BUT, having done this before successfully in various countries, U too can rent a bike by yourself from various companies and ride your own Tour {with or without the providers' explicit suggestions}. We just did the same thing in July via MotoQuest in Anchorage for two terrific weeks and 2,500 miles by ourselves. So I rented a R1150GS in Milan in '07, and then we rode it throughout the Alps and we did John Hermann's Dare to me to ride 17 Passes in one day. It worked out just fine - I proposed to Ms Karen on that particular trip... We also went further thru Switzerland, France, and into Barcelona, Spain before returning up through the "Grand Canyon" of France [aka the Gorges du Verdon]!

    Years later, we rented two bikes in Milan in '17 {after traveling from MD to SC, to Rota, to Ramstein, to Vicenza all on Military hops}. Took the train into Milano and then a taxi to the m/c dealer... Together we rode over to Lago di Garda and the township of Pieve in northern Italy to enjoy another chapter out of John Hermann's book at the Hotel Paradiso. U stand on a cantilevered platform 3,000' above the lake and say thank God for this ADVenture... >> https://www.facebook.com/HotelParadi...azzaDelBrivido <<

    A fantastic experience in the tiny village of Pieve overlooking Lago di Garda, Italy. Imagine the many narrow switchbacks up the side of that precipice...
    Pieve-Overlook.jpeg

    Then also suggested in John's book, we toured south to Lucca & Sienna before ferrying from Florence over to Corsica for five more "INTERESTING" riding days!!! Go for it! Make up your own ADVentures. We met many new friends along the way, but none have visited us nor have we been back to Europe due to covid...

    A fantastic life-changing experience riding and eating and Touring in France {because "Corse" is Not actually an Italian Island}!
    Corsican-curb-side-pizza.jpeg

    We finally ferried north to Genoa, and the return of our bikes to Mr Milano Moto Man. FYI, do as we did - I took a personal handlebar-mounted GPS unit with newly bought European Maps. I'm glad I did because visiting Brazilian Bikers had rented all but two BMWs from Milan for their visit to the Italian Gran Prix. So what was supposed to be Karen's personal GPS, became our only guidance for this excursion... I did the same in Alaska this summer, and Phil Freeman's MQ-bunch also did Not have any GPS units to rent to us... It pays to think ahead and rely on your own equipment!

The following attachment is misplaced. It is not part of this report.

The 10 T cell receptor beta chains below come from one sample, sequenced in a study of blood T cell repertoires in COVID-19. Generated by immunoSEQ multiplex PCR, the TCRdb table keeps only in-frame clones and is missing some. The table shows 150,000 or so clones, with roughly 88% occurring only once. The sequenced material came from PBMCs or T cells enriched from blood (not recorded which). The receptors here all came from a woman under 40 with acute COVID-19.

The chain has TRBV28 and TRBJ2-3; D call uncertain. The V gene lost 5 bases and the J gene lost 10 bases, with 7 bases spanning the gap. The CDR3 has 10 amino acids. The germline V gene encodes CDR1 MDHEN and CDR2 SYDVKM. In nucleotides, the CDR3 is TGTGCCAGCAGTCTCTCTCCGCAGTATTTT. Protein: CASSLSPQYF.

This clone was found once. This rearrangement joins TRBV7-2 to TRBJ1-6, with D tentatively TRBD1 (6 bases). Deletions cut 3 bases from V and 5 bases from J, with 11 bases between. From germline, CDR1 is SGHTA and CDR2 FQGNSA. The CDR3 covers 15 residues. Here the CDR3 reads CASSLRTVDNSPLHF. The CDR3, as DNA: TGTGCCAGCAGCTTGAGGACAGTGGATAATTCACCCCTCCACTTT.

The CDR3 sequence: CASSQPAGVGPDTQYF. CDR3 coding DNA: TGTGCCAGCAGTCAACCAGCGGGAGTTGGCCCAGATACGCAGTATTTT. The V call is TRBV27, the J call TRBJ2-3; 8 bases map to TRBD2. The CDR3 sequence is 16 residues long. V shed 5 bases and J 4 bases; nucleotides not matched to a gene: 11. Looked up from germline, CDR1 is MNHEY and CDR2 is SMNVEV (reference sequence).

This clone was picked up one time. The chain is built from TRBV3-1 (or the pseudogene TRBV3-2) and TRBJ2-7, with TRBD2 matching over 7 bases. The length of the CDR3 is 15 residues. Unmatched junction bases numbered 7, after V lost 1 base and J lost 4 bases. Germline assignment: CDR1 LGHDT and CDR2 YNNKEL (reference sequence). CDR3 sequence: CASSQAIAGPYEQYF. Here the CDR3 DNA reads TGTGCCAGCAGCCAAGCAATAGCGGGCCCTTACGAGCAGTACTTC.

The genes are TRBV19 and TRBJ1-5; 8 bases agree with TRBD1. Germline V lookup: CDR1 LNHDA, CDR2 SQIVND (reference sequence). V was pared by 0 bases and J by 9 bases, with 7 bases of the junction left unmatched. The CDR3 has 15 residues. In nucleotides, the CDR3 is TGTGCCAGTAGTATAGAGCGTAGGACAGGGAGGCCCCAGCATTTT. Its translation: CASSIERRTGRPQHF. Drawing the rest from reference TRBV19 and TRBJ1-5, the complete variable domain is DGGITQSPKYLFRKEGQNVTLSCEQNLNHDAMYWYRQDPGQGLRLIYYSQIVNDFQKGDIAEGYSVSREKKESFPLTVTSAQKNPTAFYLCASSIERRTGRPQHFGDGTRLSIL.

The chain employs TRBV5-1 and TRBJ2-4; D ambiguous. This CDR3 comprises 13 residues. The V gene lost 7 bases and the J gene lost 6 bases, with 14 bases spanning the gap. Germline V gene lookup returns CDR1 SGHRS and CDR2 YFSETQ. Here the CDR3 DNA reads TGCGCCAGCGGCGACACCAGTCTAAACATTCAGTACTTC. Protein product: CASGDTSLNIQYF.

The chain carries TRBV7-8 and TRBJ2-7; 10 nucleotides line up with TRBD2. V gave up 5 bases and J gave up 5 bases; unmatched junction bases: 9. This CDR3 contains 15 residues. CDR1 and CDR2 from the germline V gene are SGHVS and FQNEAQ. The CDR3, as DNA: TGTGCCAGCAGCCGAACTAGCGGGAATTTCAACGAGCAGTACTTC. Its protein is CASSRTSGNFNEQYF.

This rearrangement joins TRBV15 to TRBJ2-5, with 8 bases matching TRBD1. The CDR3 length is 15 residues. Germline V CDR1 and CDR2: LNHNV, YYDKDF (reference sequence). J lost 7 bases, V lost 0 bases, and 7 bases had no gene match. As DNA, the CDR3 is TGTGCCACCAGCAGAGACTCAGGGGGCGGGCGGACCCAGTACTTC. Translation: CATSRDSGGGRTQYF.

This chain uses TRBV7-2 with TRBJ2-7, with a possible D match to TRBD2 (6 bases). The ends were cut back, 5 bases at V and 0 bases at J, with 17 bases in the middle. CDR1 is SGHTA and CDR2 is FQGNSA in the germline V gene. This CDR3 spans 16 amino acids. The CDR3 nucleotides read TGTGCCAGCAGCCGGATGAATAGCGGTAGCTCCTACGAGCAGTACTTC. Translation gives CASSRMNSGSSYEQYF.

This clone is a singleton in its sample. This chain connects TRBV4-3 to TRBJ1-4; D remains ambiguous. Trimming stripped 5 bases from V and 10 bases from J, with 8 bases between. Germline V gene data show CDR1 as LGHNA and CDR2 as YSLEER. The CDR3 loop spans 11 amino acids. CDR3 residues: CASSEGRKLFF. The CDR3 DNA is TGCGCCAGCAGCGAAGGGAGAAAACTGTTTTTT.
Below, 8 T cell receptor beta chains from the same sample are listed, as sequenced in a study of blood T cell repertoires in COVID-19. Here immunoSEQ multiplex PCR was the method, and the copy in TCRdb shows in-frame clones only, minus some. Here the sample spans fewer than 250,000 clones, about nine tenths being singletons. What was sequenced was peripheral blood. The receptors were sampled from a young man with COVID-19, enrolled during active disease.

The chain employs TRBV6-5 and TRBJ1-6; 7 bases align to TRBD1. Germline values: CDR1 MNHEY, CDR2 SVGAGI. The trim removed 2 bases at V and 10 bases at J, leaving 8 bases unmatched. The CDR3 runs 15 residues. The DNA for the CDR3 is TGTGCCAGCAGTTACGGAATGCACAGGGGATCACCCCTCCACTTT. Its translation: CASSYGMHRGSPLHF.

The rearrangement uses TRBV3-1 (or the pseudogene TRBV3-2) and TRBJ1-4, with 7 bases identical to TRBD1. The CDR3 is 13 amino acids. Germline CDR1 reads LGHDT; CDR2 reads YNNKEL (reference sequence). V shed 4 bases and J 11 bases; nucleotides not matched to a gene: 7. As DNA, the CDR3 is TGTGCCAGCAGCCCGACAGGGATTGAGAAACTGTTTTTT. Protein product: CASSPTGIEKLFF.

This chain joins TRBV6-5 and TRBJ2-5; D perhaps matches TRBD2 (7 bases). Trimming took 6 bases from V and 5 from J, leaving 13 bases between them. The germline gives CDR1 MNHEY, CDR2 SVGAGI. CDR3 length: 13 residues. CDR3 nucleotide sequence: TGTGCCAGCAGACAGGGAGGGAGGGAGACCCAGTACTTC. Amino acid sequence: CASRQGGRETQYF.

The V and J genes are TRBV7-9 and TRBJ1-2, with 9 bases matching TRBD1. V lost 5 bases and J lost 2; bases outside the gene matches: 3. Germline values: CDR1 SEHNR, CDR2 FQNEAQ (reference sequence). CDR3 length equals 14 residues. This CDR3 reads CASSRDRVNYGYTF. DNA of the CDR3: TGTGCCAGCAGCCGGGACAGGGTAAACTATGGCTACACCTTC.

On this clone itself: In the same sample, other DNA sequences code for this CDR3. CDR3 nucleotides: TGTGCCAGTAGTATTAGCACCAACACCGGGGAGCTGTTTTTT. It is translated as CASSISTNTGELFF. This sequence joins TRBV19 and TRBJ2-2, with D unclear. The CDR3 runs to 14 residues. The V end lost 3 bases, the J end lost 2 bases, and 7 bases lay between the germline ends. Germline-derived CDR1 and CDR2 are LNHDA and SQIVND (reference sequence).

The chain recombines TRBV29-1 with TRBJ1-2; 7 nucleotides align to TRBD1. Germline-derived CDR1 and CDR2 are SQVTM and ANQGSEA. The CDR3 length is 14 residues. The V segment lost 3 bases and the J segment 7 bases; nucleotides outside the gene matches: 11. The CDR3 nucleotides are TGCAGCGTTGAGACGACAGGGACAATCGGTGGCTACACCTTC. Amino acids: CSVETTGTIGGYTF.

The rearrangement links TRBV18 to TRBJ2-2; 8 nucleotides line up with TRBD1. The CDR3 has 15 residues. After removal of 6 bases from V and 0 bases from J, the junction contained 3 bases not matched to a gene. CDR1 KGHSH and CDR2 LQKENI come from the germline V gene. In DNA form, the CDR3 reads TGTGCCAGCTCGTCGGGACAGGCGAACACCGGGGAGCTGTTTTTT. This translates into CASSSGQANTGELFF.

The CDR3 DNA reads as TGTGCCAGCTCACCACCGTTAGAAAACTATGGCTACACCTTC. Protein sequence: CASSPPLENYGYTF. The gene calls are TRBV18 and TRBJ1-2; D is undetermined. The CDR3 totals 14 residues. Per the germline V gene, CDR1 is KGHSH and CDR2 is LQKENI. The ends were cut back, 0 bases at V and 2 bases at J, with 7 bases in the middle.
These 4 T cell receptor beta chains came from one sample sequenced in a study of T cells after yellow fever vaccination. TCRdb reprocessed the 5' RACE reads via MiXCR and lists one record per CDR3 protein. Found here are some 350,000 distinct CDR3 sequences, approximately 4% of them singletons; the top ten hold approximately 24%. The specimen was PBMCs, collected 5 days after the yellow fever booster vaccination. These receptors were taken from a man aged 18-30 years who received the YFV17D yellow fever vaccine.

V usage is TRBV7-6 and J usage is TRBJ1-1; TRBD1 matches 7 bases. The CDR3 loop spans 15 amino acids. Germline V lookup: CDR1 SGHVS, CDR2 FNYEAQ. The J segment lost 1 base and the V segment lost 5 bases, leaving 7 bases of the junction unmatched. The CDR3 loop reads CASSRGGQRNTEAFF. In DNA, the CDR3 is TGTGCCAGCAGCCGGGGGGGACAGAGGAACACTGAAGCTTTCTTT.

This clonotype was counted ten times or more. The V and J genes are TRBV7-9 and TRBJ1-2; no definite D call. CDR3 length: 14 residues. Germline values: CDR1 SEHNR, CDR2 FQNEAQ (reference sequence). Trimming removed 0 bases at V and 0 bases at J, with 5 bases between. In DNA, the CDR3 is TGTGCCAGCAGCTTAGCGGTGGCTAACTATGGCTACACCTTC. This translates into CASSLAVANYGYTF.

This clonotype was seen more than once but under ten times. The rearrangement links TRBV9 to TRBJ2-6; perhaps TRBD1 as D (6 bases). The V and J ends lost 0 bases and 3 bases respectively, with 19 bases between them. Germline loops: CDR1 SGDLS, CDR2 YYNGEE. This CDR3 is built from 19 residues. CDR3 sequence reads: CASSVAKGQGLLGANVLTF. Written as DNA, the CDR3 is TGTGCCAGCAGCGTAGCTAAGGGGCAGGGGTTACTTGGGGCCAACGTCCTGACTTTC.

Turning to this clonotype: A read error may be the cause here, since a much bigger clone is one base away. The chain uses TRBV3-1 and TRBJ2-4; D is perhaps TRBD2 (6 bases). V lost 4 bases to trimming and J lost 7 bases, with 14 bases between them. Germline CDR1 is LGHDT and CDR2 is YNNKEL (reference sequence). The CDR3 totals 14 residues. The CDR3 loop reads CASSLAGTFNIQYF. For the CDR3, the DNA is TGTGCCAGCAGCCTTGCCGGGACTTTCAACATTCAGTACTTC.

A two week European Vacation successfully ended in Milan with the drop-off and repacking of our gear for additional Space-A ADVentures from NAS Naples, to NAS Sigonella in Sicily, onto a stop in Rota AB, Spain, and finally a hop to Norfolk NAS [where we had to rent a car to drive to Charleston AFB, SC to retrieve our car...] That's what's referred to as an Adventure of a Lifetime - just saying.
    Milan-Moto-Man.jpeg

    Happy Trails whenever U can - Ciao!
    HSV-Karen & HSV-Phil
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    '82 R100CS ——— '75 R90S
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    See all ya Hosers in Springfield in the New Year!

  8. #8
    Nick Kennedy
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    The scenery In Italy is great but..
    The food and wine is even GREATER!
    Ride to eat/ Eat to ride.
    Nick

  9. #9
    Quote Originally Posted by HSVPhil View Post
    BUT, having done this before successfully in various countries, U too can rent a bike by yourself from various companies and ride your own Tour {with or without the providers' explicit suggestions}.
    Ok Phil, I wasn’t going to go there but you did, so I will!

    My wife and I went on a high-end tour with The Beach’s, through the UK and the Isle of Man, and it was over the top. Rob and Gretchen Beach are masters of group tours and we had a good time, but while we were on their tour, my own bike was on its way to Stefan Knopf’s place it Heidelberg, were it now lives.

    Planned tours are fine but I have to tell you that I have a much better ride on my own bike, on my own time and my own plan. You might be different, but one of the most fun part of the personal ride is the planning, as there a ton of resources now available on the Internet. AirBnB, VRBO, Booking.com and other travel sources like Travel Advisor and Google Earth (street view) make it very easy. I spend hours doing this and really enjoy it… you may not.

    I also do not take point-to-point rides… I pick 3-5 or 6 destinations and stay at least 5 days in each. This let me settle in buy some groceries and booze, and then ride out loops daily, without a luggage load. I go in some very arcane places, almost always off the beaten path.

    Most tours take you point to point, but at least haul your luggage. I just like staying in one area a little longer and the only downside is that you can get stuck in bad weather.